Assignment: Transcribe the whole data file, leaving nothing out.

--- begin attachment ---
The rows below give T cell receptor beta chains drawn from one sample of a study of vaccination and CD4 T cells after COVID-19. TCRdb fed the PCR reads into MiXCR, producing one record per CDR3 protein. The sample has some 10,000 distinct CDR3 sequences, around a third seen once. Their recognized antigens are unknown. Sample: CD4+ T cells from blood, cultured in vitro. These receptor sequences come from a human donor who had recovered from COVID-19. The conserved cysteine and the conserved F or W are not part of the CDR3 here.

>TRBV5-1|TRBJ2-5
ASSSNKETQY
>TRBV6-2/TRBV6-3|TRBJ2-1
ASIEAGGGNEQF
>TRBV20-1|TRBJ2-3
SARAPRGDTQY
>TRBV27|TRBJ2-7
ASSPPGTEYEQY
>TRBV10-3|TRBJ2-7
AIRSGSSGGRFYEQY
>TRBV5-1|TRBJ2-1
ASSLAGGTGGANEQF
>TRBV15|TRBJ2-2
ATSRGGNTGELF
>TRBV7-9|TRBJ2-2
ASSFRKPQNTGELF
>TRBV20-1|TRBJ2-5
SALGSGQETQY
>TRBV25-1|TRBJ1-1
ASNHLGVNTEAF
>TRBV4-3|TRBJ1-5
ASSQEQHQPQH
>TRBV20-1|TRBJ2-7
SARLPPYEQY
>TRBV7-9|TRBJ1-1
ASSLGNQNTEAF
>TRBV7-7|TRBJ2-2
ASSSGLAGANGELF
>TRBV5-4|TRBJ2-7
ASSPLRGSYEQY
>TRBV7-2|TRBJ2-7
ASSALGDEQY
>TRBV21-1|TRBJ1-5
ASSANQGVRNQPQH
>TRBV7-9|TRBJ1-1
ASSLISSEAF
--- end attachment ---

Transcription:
The rows below give T cell receptor beta chains drawn from one sample of a study of vaccination and CD4 T cells after COVID-19. TCRdb fed the PCR reads into MiXCR, producing one record per CDR3 protein. The sample has some 10,000 distinct CDR3 sequences, around a third seen once. Their recognized antigens are unknown. Sample: CD4+ T cells from blood, cultured in vitro. These receptor sequences come from a human donor who had recovered from COVID-19. The conserved cysteine and the conserved F or W are not part of the CDR3 here.

>TRBV5-1|TRBJ2-5
ASSSNKETQY
>TRBV6-2/TRBV6-3|TRBJ2-1
ASIEAGGGNEQF
>TRBV20-1|TRBJ2-3
SARAPRGDTQY
>TRBV27|TRBJ2-7
ASSPPGTEYEQY
>TRBV10-3|TRBJ2-7
AIRSGSSGGRFYEQY
>TRBV5-1|TRBJ2-1
ASSLAGGTGGANEQF
>TRBV15|TRBJ2-2
ATSRGGNTGELF
>TRBV7-9|TRBJ2-2
ASSFRKPQNTGELF
>TRBV20-1|TRBJ2-5
SALGSGQETQY
>TRBV25-1|TRBJ1-1
ASNHLGVNTEAF
>TRBV4-3|TRBJ1-5
ASSQEQHQPQH
>TRBV20-1|TRBJ2-7
SARLPPYEQY
>TRBV7-9|TRBJ1-1
ASSLGNQNTEAF
>TRBV7-7|TRBJ2-2
ASSSGLAGANGELF
>TRBV5-4|TRBJ2-7
ASSPLRGSYEQY
>TRBV7-2|TRBJ2-7
ASSALGDEQY
>TRBV21-1|TRBJ1-5
ASSANQGVRNQPQH
>TRBV7-9|TRBJ1-1
ASSLISSEAF